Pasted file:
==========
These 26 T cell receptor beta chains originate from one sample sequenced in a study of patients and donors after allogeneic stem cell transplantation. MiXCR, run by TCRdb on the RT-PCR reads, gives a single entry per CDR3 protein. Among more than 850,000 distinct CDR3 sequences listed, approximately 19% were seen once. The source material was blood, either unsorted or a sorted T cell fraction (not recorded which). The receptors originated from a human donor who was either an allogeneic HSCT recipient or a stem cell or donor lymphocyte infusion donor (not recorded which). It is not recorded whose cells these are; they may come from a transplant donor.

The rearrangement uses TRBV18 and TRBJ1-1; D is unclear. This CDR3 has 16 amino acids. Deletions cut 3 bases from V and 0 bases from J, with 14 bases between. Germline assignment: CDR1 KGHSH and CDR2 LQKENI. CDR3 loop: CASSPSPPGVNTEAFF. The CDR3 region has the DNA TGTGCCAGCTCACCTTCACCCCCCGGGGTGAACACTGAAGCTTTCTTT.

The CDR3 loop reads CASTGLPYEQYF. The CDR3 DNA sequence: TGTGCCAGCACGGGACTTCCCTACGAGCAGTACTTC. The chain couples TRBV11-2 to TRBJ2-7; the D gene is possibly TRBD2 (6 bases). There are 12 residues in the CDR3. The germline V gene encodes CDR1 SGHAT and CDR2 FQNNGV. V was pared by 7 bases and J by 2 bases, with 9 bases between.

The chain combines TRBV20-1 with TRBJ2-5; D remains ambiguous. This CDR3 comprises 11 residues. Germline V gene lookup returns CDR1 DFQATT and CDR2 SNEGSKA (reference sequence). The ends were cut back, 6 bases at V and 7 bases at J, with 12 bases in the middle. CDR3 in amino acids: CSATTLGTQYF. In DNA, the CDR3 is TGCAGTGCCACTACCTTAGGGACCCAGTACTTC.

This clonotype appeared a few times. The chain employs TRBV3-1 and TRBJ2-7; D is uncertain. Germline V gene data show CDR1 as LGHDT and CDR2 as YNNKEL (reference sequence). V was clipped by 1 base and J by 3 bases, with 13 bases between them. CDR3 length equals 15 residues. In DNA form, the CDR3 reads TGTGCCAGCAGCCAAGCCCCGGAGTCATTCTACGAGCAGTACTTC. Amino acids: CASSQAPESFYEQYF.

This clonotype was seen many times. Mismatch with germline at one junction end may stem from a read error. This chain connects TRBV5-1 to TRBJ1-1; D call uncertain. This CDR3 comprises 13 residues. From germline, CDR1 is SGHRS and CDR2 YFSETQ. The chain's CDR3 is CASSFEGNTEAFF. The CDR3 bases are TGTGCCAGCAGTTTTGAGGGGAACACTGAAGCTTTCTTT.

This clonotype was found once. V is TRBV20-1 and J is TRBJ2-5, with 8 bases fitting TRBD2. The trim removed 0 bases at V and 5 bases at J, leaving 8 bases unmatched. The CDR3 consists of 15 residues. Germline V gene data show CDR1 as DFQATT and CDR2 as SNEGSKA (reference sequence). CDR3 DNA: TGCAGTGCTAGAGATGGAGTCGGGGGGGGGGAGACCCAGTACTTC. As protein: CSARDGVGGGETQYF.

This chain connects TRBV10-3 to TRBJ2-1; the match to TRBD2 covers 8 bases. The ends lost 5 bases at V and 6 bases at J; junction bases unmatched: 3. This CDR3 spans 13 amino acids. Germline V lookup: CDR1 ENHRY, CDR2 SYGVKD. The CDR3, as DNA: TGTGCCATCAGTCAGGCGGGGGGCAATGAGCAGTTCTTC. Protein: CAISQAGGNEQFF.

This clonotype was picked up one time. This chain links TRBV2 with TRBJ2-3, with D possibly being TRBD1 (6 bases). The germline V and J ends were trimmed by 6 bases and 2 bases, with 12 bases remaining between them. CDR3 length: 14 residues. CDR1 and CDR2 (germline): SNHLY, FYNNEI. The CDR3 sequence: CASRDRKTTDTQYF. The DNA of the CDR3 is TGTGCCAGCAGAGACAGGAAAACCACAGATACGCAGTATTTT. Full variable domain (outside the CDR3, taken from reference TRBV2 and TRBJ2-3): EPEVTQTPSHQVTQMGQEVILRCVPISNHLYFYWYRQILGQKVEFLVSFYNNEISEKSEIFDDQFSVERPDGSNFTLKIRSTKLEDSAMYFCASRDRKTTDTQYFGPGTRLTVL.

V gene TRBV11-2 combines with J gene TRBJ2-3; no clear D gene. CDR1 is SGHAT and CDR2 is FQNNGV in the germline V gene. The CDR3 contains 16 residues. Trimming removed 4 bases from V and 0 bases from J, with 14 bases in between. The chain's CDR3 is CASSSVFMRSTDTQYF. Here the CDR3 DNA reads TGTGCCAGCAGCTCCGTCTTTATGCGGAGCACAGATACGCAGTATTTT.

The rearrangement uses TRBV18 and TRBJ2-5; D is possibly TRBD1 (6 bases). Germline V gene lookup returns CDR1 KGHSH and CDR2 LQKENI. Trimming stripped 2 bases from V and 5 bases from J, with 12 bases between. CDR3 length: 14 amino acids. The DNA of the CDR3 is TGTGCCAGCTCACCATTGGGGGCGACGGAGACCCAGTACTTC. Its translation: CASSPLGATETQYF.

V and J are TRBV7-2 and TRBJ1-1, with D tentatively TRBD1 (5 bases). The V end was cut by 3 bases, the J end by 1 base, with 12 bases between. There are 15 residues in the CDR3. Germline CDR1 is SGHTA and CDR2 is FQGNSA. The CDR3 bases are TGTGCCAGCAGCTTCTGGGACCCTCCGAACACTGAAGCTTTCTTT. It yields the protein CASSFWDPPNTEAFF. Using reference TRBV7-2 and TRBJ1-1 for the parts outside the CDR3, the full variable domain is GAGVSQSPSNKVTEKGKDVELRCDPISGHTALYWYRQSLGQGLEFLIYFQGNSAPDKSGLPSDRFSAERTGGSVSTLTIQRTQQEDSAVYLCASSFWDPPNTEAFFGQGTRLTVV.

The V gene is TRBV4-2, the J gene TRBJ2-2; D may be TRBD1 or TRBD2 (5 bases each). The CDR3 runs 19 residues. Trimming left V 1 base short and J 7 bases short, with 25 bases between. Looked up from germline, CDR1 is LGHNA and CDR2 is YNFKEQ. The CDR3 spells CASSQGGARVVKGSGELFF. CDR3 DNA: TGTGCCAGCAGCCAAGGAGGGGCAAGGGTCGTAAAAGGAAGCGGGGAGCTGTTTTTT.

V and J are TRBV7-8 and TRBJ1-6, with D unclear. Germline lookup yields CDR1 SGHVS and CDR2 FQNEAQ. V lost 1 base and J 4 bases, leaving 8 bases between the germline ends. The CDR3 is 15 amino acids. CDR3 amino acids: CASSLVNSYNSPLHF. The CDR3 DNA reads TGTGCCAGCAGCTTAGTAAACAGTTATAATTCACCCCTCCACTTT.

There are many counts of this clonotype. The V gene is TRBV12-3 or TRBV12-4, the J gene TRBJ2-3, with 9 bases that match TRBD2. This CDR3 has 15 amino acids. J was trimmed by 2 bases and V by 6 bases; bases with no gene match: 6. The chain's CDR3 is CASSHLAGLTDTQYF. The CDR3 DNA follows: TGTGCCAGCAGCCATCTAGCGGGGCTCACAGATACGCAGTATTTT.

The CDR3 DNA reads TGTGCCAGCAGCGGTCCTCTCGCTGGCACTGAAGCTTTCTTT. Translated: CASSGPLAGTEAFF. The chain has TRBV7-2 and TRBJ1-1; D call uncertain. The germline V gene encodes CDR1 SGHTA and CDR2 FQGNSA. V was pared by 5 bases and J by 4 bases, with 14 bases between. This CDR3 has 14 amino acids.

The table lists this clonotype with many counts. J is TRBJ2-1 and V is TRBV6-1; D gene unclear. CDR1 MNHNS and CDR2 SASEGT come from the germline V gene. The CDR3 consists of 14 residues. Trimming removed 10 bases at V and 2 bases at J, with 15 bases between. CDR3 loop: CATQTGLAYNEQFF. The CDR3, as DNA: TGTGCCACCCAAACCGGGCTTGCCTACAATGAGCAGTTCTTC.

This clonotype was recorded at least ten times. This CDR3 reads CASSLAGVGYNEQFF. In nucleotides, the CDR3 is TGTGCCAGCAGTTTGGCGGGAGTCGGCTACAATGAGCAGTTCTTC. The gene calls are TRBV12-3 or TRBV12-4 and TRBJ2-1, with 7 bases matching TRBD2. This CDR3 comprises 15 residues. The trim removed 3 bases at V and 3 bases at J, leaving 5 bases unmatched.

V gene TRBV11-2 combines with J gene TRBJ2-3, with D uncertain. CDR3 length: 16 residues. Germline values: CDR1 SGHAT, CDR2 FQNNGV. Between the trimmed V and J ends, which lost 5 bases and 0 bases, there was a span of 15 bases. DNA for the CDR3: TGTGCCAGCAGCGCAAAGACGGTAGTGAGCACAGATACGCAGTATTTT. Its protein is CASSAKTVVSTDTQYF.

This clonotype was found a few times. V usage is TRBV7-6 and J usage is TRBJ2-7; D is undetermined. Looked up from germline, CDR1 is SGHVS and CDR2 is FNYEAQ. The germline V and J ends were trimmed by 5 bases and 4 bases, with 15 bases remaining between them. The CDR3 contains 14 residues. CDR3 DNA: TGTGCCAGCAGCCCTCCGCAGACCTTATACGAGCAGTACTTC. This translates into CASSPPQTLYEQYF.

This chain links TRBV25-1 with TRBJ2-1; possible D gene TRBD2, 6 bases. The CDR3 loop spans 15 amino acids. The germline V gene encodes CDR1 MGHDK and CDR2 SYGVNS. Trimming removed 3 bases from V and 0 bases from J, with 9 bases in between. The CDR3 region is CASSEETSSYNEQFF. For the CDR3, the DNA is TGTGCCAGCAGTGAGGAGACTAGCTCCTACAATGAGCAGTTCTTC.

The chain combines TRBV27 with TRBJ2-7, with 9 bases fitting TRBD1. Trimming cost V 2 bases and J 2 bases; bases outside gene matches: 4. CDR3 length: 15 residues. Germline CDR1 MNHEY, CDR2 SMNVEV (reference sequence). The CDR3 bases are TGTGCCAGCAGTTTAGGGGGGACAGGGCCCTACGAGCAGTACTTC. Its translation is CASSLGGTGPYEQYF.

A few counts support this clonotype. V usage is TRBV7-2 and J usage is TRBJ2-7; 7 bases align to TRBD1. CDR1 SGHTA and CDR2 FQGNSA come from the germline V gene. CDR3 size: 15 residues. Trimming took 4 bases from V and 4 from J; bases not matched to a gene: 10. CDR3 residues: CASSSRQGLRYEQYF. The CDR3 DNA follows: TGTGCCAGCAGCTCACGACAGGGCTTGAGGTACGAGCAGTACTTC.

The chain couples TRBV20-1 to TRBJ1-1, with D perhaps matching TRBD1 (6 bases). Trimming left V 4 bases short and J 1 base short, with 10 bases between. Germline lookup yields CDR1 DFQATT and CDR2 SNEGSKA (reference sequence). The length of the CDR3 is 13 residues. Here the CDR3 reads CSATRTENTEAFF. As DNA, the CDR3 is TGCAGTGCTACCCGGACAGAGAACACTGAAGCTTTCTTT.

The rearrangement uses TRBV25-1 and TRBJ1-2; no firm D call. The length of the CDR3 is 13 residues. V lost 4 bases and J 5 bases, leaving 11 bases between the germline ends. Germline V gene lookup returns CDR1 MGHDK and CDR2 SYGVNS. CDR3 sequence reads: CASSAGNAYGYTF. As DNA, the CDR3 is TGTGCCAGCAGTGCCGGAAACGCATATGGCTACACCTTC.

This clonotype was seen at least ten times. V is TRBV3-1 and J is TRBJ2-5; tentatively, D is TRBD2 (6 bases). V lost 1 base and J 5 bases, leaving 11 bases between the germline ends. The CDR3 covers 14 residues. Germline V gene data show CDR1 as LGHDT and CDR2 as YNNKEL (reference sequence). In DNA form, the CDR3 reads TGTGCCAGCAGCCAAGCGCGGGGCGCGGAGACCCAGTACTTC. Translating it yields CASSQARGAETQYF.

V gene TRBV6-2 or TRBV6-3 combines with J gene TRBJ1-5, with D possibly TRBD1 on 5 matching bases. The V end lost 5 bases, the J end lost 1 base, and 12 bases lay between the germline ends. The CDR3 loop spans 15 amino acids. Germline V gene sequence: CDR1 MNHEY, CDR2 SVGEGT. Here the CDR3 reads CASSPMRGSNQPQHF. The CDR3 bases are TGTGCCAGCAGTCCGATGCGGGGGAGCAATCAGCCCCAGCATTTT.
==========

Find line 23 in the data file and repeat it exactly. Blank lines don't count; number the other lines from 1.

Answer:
A few counts support this clonotype. V usage is TRBV7-2 and J usage is TRBJ2-7; 7 bases align to TRBD1. CDR1 SGHTA and CDR2 FQGNSA come from the germline V gene. CDR3 size: 15 residues. Trimming took 4 bases from V and 4 from J; bases not matched to a gene: 10. CDR3 residues: CASSSRQGLRYEQYF. The CDR3 DNA follows: TGTGCCAGCAGCTCACGACAGGGCTTGAGGTACGAGCAGTACTTC.